Mission Statement - De-Spinning the Pro-Taser Propaganda

Yeah right, 'Excited Delirium' my ass...

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The primary purpose of this blog is to provide an outlet for my observations and analysis about tasers, taser "associated" deaths, and the behaviour exhibited by the management, employees and minions of Taser International. In general, everything is linked back to external sources, often via previous posts on the same topic, so that readers can fact-check to their heart's content. This blog was started in late-2007 when Canadians were enraged by the taser death of Robert Dziekanski and four others in a short three month period. The cocky attitude exhibited by the Taser International spokespuppet, and his preposterous proposal that Mr. Dziekanski coincidentally died of "excited delirium" at the time of his taser-death, led me to choose the blog name I did and provides my motivation. I have zero financial ties to this issue.

Tuesday, May 27, 2008

Many good reasons for a moratorium

In a previous post [LINK], I'd mentioned that there seemed to be plenty of good reasons for a moratorium on tasers.

If the Braidwood Inquiry finds any credible evidence that tasers are possibly dangerous in ways other than those specifically mentioned by the manufacturer (falling down), or even if the claimed level of safety is unproven, then the training to-date can be considered to be defective. All existing officer taser training certificates would be declared invalid. All trainers would be similarly sent back to school. All the training courses would need to be redesigned, and then all the officers would have to be re-educated. This might easily take a year.

If a moratorium has a secondary effect of drawing world-wide attention to the taser safety issue, then that is a very good thing. It is very likely that anything less would be widely ignored. But a moratorium anywhere in Canada would cut-through the propaganda like a knife. The attention-getting moratorium would also capture the attention of police officers within Canada. It seems that the taser-safety question hasn't fully percolated into their conciousness quite yet (Kamloops, 82-year old).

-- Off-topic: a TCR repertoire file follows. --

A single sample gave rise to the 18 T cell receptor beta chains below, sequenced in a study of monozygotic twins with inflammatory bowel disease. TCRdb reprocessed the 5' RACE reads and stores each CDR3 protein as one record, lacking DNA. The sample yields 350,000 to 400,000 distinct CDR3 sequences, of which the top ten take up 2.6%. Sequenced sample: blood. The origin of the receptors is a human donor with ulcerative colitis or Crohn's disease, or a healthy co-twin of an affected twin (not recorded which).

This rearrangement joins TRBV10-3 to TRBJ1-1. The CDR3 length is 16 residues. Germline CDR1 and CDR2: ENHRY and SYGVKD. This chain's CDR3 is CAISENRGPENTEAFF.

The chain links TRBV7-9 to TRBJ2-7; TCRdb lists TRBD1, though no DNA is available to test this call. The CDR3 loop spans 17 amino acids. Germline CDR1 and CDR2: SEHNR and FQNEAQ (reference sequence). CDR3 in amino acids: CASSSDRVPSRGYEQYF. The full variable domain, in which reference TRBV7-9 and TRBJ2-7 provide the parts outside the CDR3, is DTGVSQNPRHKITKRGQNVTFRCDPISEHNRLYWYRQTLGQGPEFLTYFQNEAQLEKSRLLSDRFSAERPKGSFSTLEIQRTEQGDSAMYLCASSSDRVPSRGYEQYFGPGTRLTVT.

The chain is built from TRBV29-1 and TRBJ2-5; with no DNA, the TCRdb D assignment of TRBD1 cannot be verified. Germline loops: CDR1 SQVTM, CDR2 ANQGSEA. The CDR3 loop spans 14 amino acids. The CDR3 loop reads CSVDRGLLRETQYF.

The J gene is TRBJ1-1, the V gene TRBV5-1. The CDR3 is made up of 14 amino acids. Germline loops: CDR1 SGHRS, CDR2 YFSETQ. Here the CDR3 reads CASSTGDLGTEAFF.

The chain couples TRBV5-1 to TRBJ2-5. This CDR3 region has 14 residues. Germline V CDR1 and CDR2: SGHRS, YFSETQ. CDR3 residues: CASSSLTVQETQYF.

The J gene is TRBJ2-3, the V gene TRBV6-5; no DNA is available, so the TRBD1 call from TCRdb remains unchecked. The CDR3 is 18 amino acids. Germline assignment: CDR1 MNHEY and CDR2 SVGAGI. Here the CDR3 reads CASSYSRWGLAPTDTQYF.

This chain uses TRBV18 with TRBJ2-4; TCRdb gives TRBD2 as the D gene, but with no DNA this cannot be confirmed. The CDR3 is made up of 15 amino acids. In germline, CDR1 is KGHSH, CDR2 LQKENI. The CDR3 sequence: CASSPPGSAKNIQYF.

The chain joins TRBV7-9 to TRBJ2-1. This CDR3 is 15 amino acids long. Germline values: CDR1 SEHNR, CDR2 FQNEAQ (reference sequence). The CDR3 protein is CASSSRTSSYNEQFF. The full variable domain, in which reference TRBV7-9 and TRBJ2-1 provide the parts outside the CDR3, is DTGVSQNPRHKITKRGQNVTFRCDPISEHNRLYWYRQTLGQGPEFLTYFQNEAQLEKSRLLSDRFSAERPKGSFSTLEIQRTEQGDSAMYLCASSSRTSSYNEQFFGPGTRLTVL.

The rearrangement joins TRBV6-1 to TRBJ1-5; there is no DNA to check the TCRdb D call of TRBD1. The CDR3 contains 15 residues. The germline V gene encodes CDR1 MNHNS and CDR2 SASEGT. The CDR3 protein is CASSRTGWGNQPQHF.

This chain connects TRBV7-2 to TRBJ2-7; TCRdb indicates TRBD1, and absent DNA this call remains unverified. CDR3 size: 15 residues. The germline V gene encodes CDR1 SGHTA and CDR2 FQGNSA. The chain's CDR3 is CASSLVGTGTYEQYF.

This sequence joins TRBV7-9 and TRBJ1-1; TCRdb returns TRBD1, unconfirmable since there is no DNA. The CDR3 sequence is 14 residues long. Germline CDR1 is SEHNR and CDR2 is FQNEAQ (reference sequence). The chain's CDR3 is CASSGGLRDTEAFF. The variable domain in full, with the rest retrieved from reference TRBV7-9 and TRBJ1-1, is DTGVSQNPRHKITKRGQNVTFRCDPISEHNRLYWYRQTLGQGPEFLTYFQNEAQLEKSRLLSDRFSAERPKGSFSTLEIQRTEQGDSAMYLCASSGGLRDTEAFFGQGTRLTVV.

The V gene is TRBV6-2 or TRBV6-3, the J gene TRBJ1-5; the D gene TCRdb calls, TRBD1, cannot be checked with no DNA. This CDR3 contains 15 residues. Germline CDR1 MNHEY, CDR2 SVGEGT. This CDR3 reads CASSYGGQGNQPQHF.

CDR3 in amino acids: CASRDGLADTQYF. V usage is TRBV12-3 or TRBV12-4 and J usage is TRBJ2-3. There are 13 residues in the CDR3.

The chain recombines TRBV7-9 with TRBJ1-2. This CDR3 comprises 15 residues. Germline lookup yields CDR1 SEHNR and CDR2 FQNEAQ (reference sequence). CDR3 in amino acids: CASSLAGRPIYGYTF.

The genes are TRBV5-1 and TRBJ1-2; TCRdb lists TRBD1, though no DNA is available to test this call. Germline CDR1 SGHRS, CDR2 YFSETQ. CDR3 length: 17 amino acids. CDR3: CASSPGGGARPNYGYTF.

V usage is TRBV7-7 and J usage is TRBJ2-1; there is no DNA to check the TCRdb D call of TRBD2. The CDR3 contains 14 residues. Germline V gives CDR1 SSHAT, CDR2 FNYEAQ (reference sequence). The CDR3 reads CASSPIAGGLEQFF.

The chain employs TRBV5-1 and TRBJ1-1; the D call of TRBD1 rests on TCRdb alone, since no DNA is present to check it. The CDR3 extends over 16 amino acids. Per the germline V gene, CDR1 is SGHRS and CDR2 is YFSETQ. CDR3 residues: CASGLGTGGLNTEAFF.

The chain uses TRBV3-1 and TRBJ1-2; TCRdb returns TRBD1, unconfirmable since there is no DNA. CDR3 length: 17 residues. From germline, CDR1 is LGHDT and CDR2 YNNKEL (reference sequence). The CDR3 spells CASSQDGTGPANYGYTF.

And if the tertiary effect of such a decision is to give Taser a good hard smack up-side the head, that's just yet another benefit. Maybe such a serious cracking of the whip would reduce the tom-foolery and clever word-smithing.

The moratorium might also force the police to revisit their other incident deescalation skills.

It would also remind the police that if tools are abused, tools can be taken away. The Ottawa Citizen said as much, "If officers want to retain the option of using Tasers when they're necessary, they should stop pulling them out when they're not necessary." [LINK]

It would also remind the police officials to not be so readily accepting of a manufacturer's one-sided propaganda.

It would also remind them to keep the relationships with such suppliers to arm's length (not so damn cozy next time). The level of support FROM THE POLICE towards Taser is very unsettling.

Also, a moratorium might inspire the coroners and medical examiners to look at the lack of physical evidence in another way. The influence of Taser on our coroners and medical examiners needs to be examined. Those strings must be cut.

A moratorium would allow time for the independent experts to further review the studies to date to expose additional flaws (such as uselessly small sample size, tasering into the back).

Also, the issue of pain compliance using a device that is about 2000-times more painful than 'intolerably painful' hasn't been discussed yet. Why would the police think that it is reasonable to use a device that is designed to work at electrical-shock levels far beyond pain, for pain compliance? Isn't this a clear violation of CC 269.1?

A moratorium would allow time for the Taser Use Policies, which are presently all over the map, and some are apparently illegal, to be revisited and brought into some sort of alignment with each other, and with the standards of the law. It makes no sense to allow those policies to vary even within one province. Law enforcement becomes random. Even defining active and passive resistance is all over the map.

There are probably many more good reasons for a taser time-out.

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